"Suppose a tree fell down, Pooh, when we were underneath it?"
"Suppose it didn't," said Pooh, after careful thought.
Piglet was comforted by this.
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maven
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Re: The Claire Weekes Approach for anxiety related conditions

Post by maven » Tue Dec 04, 2018 2:07 pm

Indeed, you've got a really odd set of expectations, that the public should understand the evidence base and that clinicians should know every therapy approach. I don't work with anxiety, I don't know this person. But I still stand by the fact there should be proper independent research evidence. The plural of anecdote is not data.
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Wise men talk because they have something to say, fools because they have to say something - Plato
The fool thinks himself to be wise, but the wise man knows himself to be a fool - Shakespeare

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Re: The Claire Weekes Approach for anxiety related conditions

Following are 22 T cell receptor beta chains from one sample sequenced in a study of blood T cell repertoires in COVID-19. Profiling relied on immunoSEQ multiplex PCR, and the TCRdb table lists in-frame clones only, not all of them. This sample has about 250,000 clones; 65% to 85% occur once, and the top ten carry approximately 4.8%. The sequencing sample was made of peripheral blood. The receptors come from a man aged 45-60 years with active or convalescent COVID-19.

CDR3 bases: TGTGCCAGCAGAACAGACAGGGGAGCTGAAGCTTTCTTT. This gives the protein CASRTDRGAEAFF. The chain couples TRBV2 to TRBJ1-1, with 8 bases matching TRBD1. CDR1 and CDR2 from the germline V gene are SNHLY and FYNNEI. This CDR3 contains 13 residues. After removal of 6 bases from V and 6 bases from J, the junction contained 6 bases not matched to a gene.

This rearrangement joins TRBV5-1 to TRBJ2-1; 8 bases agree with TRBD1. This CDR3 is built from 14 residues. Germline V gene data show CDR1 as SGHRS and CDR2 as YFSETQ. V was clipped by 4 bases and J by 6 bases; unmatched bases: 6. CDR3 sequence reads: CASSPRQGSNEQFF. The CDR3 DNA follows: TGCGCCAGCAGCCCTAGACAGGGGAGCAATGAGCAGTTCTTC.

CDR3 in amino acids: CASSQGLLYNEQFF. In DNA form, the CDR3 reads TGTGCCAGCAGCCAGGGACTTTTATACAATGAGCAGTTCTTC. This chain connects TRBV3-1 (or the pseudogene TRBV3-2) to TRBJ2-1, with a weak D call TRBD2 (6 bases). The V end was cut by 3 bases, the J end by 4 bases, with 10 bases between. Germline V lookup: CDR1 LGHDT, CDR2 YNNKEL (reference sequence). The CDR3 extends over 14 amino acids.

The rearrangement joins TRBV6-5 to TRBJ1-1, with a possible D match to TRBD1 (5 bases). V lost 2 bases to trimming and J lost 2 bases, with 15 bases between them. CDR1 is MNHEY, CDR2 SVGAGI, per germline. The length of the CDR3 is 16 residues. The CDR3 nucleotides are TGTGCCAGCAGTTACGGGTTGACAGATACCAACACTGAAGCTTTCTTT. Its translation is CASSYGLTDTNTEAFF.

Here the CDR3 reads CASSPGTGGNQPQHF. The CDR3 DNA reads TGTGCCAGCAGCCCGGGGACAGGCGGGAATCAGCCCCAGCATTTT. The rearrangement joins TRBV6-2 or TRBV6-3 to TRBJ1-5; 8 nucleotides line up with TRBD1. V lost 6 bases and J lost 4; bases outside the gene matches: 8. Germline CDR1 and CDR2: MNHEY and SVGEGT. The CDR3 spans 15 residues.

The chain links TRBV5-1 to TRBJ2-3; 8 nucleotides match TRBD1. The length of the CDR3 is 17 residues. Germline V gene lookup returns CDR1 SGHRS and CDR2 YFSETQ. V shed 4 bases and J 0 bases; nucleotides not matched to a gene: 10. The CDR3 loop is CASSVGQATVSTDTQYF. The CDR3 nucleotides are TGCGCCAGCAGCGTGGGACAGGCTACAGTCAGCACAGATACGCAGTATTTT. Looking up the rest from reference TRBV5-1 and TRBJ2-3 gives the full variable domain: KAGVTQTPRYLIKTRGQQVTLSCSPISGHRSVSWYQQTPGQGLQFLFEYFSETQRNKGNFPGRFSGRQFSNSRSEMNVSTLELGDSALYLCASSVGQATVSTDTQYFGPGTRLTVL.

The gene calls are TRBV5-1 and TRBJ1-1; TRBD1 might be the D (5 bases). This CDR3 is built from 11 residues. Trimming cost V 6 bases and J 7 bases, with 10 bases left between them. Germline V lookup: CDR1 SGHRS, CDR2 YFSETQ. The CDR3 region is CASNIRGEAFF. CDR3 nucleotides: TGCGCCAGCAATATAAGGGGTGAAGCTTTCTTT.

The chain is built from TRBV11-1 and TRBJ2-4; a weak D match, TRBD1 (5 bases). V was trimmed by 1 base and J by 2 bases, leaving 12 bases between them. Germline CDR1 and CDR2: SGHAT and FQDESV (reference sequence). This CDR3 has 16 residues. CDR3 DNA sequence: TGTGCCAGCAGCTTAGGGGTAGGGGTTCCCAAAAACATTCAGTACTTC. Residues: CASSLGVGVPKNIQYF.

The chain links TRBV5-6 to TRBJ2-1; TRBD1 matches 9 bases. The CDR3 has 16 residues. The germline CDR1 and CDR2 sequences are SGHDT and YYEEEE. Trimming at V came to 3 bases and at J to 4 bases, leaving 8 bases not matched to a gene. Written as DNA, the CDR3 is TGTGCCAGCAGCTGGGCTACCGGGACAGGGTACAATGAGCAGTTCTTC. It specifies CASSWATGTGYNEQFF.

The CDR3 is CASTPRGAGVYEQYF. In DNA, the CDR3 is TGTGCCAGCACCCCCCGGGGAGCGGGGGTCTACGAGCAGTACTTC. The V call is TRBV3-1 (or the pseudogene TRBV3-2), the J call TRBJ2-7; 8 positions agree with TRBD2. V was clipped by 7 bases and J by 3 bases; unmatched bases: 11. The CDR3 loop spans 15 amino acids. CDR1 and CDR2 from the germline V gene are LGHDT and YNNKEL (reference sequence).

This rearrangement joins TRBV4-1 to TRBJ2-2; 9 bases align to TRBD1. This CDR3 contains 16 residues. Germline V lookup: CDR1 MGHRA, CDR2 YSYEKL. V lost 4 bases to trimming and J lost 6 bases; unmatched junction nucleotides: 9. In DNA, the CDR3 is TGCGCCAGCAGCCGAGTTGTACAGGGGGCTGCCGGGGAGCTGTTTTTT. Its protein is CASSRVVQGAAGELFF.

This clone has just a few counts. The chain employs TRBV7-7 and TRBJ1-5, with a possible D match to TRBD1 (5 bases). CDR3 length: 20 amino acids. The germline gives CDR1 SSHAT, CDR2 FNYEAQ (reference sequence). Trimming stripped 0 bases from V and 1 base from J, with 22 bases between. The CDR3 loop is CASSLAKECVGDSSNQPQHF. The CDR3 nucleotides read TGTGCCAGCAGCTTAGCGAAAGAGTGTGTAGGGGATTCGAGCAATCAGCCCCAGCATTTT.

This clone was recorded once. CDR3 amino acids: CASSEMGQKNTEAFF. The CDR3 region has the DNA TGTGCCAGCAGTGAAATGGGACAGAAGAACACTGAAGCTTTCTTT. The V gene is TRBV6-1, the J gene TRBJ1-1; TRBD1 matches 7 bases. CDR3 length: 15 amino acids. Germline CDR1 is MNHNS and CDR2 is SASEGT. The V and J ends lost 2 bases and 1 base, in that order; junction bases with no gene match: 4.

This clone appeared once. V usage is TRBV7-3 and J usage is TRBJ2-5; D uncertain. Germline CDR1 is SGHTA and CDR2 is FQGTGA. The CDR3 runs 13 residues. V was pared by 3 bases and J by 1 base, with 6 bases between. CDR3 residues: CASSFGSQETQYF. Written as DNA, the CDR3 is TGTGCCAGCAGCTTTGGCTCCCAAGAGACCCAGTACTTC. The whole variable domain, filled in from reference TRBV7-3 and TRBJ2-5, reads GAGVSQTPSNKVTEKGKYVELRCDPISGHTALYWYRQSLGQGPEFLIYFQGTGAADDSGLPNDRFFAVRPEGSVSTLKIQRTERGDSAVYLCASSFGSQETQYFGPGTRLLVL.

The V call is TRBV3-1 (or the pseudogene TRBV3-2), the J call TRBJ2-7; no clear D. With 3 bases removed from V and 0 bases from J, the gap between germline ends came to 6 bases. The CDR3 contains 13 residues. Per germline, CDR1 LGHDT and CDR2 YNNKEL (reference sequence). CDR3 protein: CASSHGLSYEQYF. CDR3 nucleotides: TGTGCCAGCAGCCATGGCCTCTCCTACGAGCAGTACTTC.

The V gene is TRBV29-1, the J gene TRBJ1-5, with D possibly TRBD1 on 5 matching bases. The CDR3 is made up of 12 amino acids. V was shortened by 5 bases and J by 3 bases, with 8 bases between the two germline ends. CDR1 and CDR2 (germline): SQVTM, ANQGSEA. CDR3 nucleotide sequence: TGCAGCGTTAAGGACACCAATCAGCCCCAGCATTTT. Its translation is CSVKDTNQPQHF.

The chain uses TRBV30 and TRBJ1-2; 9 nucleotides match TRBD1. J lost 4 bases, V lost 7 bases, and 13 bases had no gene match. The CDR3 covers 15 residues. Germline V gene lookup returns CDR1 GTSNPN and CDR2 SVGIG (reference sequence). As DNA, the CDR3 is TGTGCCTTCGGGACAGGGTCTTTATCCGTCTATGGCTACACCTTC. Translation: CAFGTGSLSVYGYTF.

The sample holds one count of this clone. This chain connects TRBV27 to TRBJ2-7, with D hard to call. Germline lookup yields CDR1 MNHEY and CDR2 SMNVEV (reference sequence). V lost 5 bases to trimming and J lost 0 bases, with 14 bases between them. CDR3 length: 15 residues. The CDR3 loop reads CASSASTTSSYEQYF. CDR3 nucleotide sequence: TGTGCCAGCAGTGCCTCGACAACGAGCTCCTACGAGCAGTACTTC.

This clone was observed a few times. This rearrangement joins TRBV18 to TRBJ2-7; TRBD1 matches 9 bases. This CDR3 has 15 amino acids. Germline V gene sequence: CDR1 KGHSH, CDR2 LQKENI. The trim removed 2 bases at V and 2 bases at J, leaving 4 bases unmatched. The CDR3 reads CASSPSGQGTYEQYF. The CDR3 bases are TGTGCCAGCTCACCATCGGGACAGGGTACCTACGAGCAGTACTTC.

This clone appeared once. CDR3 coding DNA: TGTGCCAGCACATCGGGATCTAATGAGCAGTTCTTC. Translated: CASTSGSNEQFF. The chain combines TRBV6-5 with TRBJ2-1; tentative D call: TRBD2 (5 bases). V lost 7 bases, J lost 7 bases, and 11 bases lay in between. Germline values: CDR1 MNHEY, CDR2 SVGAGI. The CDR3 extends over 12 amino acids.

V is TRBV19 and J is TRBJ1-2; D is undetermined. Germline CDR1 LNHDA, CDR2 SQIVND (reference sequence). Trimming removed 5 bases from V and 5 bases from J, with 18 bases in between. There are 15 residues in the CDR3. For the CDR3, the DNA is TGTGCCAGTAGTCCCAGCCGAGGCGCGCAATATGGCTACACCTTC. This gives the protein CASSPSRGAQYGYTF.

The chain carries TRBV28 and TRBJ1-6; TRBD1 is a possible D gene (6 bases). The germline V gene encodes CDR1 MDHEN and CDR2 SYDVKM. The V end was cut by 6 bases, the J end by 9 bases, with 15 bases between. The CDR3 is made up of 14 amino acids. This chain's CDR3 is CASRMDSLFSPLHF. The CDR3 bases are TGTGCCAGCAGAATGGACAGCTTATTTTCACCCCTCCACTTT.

Post by Spatch » Tue Dec 04, 2018 3:45 pm

I wonder if something else is being played out here; the way CBT has evolved and developed over the last 50 years and what we see as a single unified approach is actually the combination and refinement of lots of different elements and potentially comes from lots of different traditions and sources.

If you take a closer look at Weekes approach it is heaviy based on what we would recognised as exposure and response prevention and draws from a lot of what Albert Ellis and Aaron Beck originally made famous in the 60s. Which in turn drew from the work of the behaviourists like Watson and Skinner in the early 20th century (which also influenced the development of ACT), which in turn is heavily influenced from late 19th century psychologists like Pavlov and so on. In my mind it is pretty much CBT/ACT but packaged very nicely by a warm and charismatic maternal figure. That's not being disrespectful, it's pretty good stuff and it works, but it is not a completely alternative approach like Rogerian counselling or Lacanian psychoanalysis. It is also going to be really hard to compare using an RCT, because it correlates so highly with "regular CBT" you can't have genuine independence in approach.